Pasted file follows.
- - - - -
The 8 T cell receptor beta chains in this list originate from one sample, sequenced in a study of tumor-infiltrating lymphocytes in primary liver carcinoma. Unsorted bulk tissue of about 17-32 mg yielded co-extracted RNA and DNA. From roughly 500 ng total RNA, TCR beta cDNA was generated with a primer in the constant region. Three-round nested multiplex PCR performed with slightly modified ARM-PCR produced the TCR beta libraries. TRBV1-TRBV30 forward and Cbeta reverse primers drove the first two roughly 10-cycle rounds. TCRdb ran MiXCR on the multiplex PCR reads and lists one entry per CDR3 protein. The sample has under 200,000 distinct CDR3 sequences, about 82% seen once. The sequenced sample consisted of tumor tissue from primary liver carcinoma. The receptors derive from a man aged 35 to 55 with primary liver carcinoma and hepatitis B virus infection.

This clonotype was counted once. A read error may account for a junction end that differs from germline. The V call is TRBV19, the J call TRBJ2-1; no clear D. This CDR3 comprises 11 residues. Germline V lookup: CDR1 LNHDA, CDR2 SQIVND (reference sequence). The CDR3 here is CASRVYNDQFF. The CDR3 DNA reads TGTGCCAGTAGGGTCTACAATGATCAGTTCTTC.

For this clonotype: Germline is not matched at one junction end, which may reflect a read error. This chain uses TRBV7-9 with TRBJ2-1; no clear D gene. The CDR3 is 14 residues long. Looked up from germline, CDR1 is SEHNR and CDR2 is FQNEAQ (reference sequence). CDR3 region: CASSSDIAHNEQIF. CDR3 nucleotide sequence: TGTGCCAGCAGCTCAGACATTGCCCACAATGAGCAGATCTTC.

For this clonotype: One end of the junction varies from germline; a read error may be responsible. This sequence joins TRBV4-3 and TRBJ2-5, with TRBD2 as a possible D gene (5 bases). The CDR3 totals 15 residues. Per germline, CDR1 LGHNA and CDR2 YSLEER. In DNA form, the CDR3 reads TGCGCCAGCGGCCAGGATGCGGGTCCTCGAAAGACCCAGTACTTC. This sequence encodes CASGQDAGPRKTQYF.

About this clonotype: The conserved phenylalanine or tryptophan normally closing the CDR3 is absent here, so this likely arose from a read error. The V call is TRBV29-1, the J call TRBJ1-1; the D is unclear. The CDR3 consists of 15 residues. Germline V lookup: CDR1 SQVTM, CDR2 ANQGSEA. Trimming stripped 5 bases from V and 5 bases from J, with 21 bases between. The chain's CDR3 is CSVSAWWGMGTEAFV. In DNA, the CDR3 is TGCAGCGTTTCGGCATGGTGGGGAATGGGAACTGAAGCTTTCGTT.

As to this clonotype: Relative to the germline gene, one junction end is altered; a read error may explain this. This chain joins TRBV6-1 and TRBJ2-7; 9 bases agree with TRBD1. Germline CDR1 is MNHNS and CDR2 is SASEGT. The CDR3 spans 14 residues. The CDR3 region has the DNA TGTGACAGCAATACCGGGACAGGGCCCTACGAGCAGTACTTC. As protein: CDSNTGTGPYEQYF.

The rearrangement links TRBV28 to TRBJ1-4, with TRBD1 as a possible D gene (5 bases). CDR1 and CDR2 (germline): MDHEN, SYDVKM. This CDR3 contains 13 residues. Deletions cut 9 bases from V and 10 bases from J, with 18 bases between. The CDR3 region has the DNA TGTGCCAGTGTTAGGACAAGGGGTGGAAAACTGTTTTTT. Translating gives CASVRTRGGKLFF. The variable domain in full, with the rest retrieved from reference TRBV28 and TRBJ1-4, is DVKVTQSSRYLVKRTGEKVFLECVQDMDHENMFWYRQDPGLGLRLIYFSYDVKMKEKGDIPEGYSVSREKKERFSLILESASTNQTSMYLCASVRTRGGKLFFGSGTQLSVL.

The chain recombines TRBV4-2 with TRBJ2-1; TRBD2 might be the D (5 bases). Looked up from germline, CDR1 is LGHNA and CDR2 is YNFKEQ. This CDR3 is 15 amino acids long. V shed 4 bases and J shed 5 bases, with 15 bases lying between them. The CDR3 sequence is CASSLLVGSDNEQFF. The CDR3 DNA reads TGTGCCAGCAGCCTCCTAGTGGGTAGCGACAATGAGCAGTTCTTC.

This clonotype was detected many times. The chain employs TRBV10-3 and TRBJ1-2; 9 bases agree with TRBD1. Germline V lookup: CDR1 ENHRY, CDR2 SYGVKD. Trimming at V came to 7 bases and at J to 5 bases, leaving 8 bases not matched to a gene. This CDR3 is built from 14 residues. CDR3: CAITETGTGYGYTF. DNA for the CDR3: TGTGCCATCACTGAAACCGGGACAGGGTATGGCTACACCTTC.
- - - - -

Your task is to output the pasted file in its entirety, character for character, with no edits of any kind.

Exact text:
The 8 T cell receptor beta chains in this list originate from one sample, sequenced in a study of tumor-infiltrating lymphocytes in primary liver carcinoma. Unsorted bulk tissue of about 17-32 mg yielded co-extracted RNA and DNA. From roughly 500 ng total RNA, TCR beta cDNA was generated with a primer in the constant region. Three-round nested multiplex PCR performed with slightly modified ARM-PCR produced the TCR beta libraries. TRBV1-TRBV30 forward and Cbeta reverse primers drove the first two roughly 10-cycle rounds. TCRdb ran MiXCR on the multiplex PCR reads and lists one entry per CDR3 protein. The sample has under 200,000 distinct CDR3 sequences, about 82% seen once. The sequenced sample consisted of tumor tissue from primary liver carcinoma. The receptors derive from a man aged 35 to 55 with primary liver carcinoma and hepatitis B virus infection.

This clonotype was counted once. A read error may account for a junction end that differs from germline. The V call is TRBV19, the J call TRBJ2-1; no clear D. This CDR3 comprises 11 residues. Germline V lookup: CDR1 LNHDA, CDR2 SQIVND (reference sequence). The CDR3 here is CASRVYNDQFF. The CDR3 DNA reads TGTGCCAGTAGGGTCTACAATGATCAGTTCTTC.

For this clonotype: Germline is not matched at one junction end, which may reflect a read error. This chain uses TRBV7-9 with TRBJ2-1; no clear D gene. The CDR3 is 14 residues long. Looked up from germline, CDR1 is SEHNR and CDR2 is FQNEAQ (reference sequence). CDR3 region: CASSSDIAHNEQIF. CDR3 nucleotide sequence: TGTGCCAGCAGCTCAGACATTGCCCACAATGAGCAGATCTTC.

For this clonotype: One end of the junction varies from germline; a read error may be responsible. This sequence joins TRBV4-3 and TRBJ2-5, with TRBD2 as a possible D gene (5 bases). The CDR3 totals 15 residues. Per germline, CDR1 LGHNA and CDR2 YSLEER. In DNA form, the CDR3 reads TGCGCCAGCGGCCAGGATGCGGGTCCTCGAAAGACCCAGTACTTC. This sequence encodes CASGQDAGPRKTQYF.

About this clonotype: The conserved phenylalanine or tryptophan normally closing the CDR3 is absent here, so this likely arose from a read error. The V call is TRBV29-1, the J call TRBJ1-1; the D is unclear. The CDR3 consists of 15 residues. Germline V lookup: CDR1 SQVTM, CDR2 ANQGSEA. Trimming stripped 5 bases from V and 5 bases from J, with 21 bases between. The chain's CDR3 is CSVSAWWGMGTEAFV. In DNA, the CDR3 is TGCAGCGTTTCGGCATGGTGGGGAATGGGAACTGAAGCTTTCGTT.

As to this clonotype: Relative to the germline gene, one junction end is altered; a read error may explain this. This chain joins TRBV6-1 and TRBJ2-7; 9 bases agree with TRBD1. Germline CDR1 is MNHNS and CDR2 is SASEGT. The CDR3 spans 14 residues. The CDR3 region has the DNA TGTGACAGCAATACCGGGACAGGGCCCTACGAGCAGTACTTC. As protein: CDSNTGTGPYEQYF.

The rearrangement links TRBV28 to TRBJ1-4, with TRBD1 as a possible D gene (5 bases). CDR1 and CDR2 (germline): MDHEN, SYDVKM. This CDR3 contains 13 residues. Deletions cut 9 bases from V and 10 bases from J, with 18 bases between. The CDR3 region has the DNA TGTGCCAGTGTTAGGACAAGGGGTGGAAAACTGTTTTTT. Translating gives CASVRTRGGKLFF. The variable domain in full, with the rest retrieved from reference TRBV28 and TRBJ1-4, is DVKVTQSSRYLVKRTGEKVFLECVQDMDHENMFWYRQDPGLGLRLIYFSYDVKMKEKGDIPEGYSVSREKKERFSLILESASTNQTSMYLCASVRTRGGKLFFGSGTQLSVL.

The chain recombines TRBV4-2 with TRBJ2-1; TRBD2 might be the D (5 bases). Looked up from germline, CDR1 is LGHNA and CDR2 is YNFKEQ. This CDR3 is 15 amino acids long. V shed 4 bases and J shed 5 bases, with 15 bases lying between them. The CDR3 sequence is CASSLLVGSDNEQFF. The CDR3 DNA reads TGTGCCAGCAGCCTCCTAGTGGGTAGCGACAATGAGCAGTTCTTC.

This clonotype was detected many times. The chain employs TRBV10-3 and TRBJ1-2; 9 bases agree with TRBD1. Germline V lookup: CDR1 ENHRY, CDR2 SYGVKD. Trimming at V came to 7 bases and at J to 5 bases, leaving 8 bases not matched to a gene. This CDR3 is built from 14 residues. CDR3: CAITETGTGYGYTF. DNA for the CDR3: TGTGCCATCACTGAAACCGGGACAGGGTATGGCTACACCTTC.